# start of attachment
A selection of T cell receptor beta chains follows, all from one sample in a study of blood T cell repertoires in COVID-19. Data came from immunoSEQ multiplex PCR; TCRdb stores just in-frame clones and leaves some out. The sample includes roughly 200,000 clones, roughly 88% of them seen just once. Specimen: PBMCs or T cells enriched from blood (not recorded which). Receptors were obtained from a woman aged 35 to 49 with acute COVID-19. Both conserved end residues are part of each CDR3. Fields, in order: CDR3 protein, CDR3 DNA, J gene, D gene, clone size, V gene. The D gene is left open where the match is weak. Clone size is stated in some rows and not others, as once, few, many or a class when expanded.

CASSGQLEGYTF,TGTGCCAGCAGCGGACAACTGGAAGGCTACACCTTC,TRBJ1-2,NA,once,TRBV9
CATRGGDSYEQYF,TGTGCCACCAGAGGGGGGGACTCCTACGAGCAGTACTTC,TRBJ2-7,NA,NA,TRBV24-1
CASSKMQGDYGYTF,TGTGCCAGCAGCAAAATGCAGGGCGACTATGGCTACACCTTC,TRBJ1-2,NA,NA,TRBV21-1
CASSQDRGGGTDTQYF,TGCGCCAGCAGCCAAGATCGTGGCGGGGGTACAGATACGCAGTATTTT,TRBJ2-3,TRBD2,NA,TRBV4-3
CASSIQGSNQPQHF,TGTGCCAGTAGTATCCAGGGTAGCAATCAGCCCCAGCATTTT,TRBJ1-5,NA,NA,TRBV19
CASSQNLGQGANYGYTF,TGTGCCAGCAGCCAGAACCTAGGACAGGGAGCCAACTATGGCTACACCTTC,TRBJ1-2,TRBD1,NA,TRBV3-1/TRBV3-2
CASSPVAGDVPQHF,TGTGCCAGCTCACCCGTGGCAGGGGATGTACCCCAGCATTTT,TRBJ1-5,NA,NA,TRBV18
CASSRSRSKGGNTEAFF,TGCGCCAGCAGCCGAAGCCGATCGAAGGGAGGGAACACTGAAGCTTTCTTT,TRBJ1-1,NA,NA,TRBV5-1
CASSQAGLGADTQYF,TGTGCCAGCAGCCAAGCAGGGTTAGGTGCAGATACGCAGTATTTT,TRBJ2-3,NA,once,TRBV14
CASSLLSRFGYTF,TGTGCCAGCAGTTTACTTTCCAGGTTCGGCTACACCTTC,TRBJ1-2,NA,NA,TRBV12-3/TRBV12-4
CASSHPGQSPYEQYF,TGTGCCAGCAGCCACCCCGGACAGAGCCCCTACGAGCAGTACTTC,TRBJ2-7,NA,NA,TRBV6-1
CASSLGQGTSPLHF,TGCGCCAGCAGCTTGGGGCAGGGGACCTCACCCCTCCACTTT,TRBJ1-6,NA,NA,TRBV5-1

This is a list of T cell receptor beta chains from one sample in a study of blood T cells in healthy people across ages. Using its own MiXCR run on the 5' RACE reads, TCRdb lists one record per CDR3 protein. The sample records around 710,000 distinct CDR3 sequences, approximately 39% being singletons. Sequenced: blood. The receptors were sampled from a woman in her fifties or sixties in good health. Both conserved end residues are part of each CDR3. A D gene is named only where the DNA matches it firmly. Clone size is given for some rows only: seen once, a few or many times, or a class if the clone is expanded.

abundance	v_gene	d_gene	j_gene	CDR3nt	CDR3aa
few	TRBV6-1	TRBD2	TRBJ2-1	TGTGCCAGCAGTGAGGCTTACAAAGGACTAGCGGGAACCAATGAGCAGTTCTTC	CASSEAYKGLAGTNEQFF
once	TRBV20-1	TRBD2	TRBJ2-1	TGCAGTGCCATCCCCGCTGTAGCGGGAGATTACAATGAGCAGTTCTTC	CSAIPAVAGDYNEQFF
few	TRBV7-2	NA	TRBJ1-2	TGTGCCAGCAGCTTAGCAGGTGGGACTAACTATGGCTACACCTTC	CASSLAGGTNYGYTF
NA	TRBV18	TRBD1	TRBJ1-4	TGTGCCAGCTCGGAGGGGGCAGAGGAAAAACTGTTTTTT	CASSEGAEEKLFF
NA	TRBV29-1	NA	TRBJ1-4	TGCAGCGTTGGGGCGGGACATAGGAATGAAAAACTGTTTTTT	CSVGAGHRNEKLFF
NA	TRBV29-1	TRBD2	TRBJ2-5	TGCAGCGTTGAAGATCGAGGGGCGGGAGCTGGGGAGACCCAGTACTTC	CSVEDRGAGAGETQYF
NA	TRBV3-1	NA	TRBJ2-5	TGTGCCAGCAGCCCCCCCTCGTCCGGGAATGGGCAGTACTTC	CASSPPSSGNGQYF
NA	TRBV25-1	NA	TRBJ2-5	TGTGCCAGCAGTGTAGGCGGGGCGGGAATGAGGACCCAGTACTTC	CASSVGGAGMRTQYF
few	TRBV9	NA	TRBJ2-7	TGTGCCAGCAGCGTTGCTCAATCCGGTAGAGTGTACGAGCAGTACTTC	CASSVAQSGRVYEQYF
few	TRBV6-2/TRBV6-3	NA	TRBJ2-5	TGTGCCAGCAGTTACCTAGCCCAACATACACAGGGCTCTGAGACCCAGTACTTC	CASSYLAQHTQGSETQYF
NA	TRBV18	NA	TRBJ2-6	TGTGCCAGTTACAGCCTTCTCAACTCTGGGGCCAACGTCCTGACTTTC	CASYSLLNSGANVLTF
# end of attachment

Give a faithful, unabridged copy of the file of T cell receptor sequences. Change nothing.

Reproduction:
A selection of T cell receptor beta chains follows, all from one sample in a study of blood T cell repertoires in COVID-19. Data came from immunoSEQ multiplex PCR; TCRdb stores just in-frame clones and leaves some out. The sample includes roughly 200,000 clones, roughly 88% of them seen just once. Specimen: PBMCs or T cells enriched from blood (not recorded which). Receptors were obtained from a woman aged 35 to 49 with acute COVID-19. Both conserved end residues are part of each CDR3. Fields, in order: CDR3 protein, CDR3 DNA, J gene, D gene, clone size, V gene. The D gene is left open where the match is weak. Clone size is stated in some rows and not others, as once, few, many or a class when expanded.

CASSGQLEGYTF,TGTGCCAGCAGCGGACAACTGGAAGGCTACACCTTC,TRBJ1-2,NA,once,TRBV9
CATRGGDSYEQYF,TGTGCCACCAGAGGGGGGGACTCCTACGAGCAGTACTTC,TRBJ2-7,NA,NA,TRBV24-1
CASSKMQGDYGYTF,TGTGCCAGCAGCAAAATGCAGGGCGACTATGGCTACACCTTC,TRBJ1-2,NA,NA,TRBV21-1
CASSQDRGGGTDTQYF,TGCGCCAGCAGCCAAGATCGTGGCGGGGGTACAGATACGCAGTATTTT,TRBJ2-3,TRBD2,NA,TRBV4-3
CASSIQGSNQPQHF,TGTGCCAGTAGTATCCAGGGTAGCAATCAGCCCCAGCATTTT,TRBJ1-5,NA,NA,TRBV19
CASSQNLGQGANYGYTF,TGTGCCAGCAGCCAGAACCTAGGACAGGGAGCCAACTATGGCTACACCTTC,TRBJ1-2,TRBD1,NA,TRBV3-1/TRBV3-2
CASSPVAGDVPQHF,TGTGCCAGCTCACCCGTGGCAGGGGATGTACCCCAGCATTTT,TRBJ1-5,NA,NA,TRBV18
CASSRSRSKGGNTEAFF,TGCGCCAGCAGCCGAAGCCGATCGAAGGGAGGGAACACTGAAGCTTTCTTT,TRBJ1-1,NA,NA,TRBV5-1
CASSQAGLGADTQYF,TGTGCCAGCAGCCAAGCAGGGTTAGGTGCAGATACGCAGTATTTT,TRBJ2-3,NA,once,TRBV14
CASSLLSRFGYTF,TGTGCCAGCAGTTTACTTTCCAGGTTCGGCTACACCTTC,TRBJ1-2,NA,NA,TRBV12-3/TRBV12-4
CASSHPGQSPYEQYF,TGTGCCAGCAGCCACCCCGGACAGAGCCCCTACGAGCAGTACTTC,TRBJ2-7,NA,NA,TRBV6-1
CASSLGQGTSPLHF,TGCGCCAGCAGCTTGGGGCAGGGGACCTCACCCCTCCACTTT,TRBJ1-6,NA,NA,TRBV5-1

This is a list of T cell receptor beta chains from one sample in a study of blood T cells in healthy people across ages. Using its own MiXCR run on the 5' RACE reads, TCRdb lists one record per CDR3 protein. The sample records around 710,000 distinct CDR3 sequences, approximately 39% being singletons. Sequenced: blood. The receptors were sampled from a woman in her fifties or sixties in good health. Both conserved end residues are part of each CDR3. A D gene is named only where the DNA matches it firmly. Clone size is given for some rows only: seen once, a few or many times, or a class if the clone is expanded.

abundance	v_gene	d_gene	j_gene	CDR3nt	CDR3aa
few	TRBV6-1	TRBD2	TRBJ2-1	TGTGCCAGCAGTGAGGCTTACAAAGGACTAGCGGGAACCAATGAGCAGTTCTTC	CASSEAYKGLAGTNEQFF
once	TRBV20-1	TRBD2	TRBJ2-1	TGCAGTGCCATCCCCGCTGTAGCGGGAGATTACAATGAGCAGTTCTTC	CSAIPAVAGDYNEQFF
few	TRBV7-2	NA	TRBJ1-2	TGTGCCAGCAGCTTAGCAGGTGGGACTAACTATGGCTACACCTTC	CASSLAGGTNYGYTF
NA	TRBV18	TRBD1	TRBJ1-4	TGTGCCAGCTCGGAGGGGGCAGAGGAAAAACTGTTTTTT	CASSEGAEEKLFF
NA	TRBV29-1	NA	TRBJ1-4	TGCAGCGTTGGGGCGGGACATAGGAATGAAAAACTGTTTTTT	CSVGAGHRNEKLFF
NA	TRBV29-1	TRBD2	TRBJ2-5	TGCAGCGTTGAAGATCGAGGGGCGGGAGCTGGGGAGACCCAGTACTTC	CSVEDRGAGAGETQYF
NA	TRBV3-1	NA	TRBJ2-5	TGTGCCAGCAGCCCCCCCTCGTCCGGGAATGGGCAGTACTTC	CASSPPSSGNGQYF
NA	TRBV25-1	NA	TRBJ2-5	TGTGCCAGCAGTGTAGGCGGGGCGGGAATGAGGACCCAGTACTTC	CASSVGGAGMRTQYF
few	TRBV9	NA	TRBJ2-7	TGTGCCAGCAGCGTTGCTCAATCCGGTAGAGTGTACGAGCAGTACTTC	CASSVAQSGRVYEQYF
few	TRBV6-2/TRBV6-3	NA	TRBJ2-5	TGTGCCAGCAGTTACCTAGCCCAACATACACAGGGCTCTGAGACCCAGTACTTC	CASSYLAQHTQGSETQYF
NA	TRBV18	NA	TRBJ2-6	TGTGCCAGTTACAGCCTTCTCAACTCTGGGGCCAACGTCCTGACTTTC	CASYSLLNSGANVLTF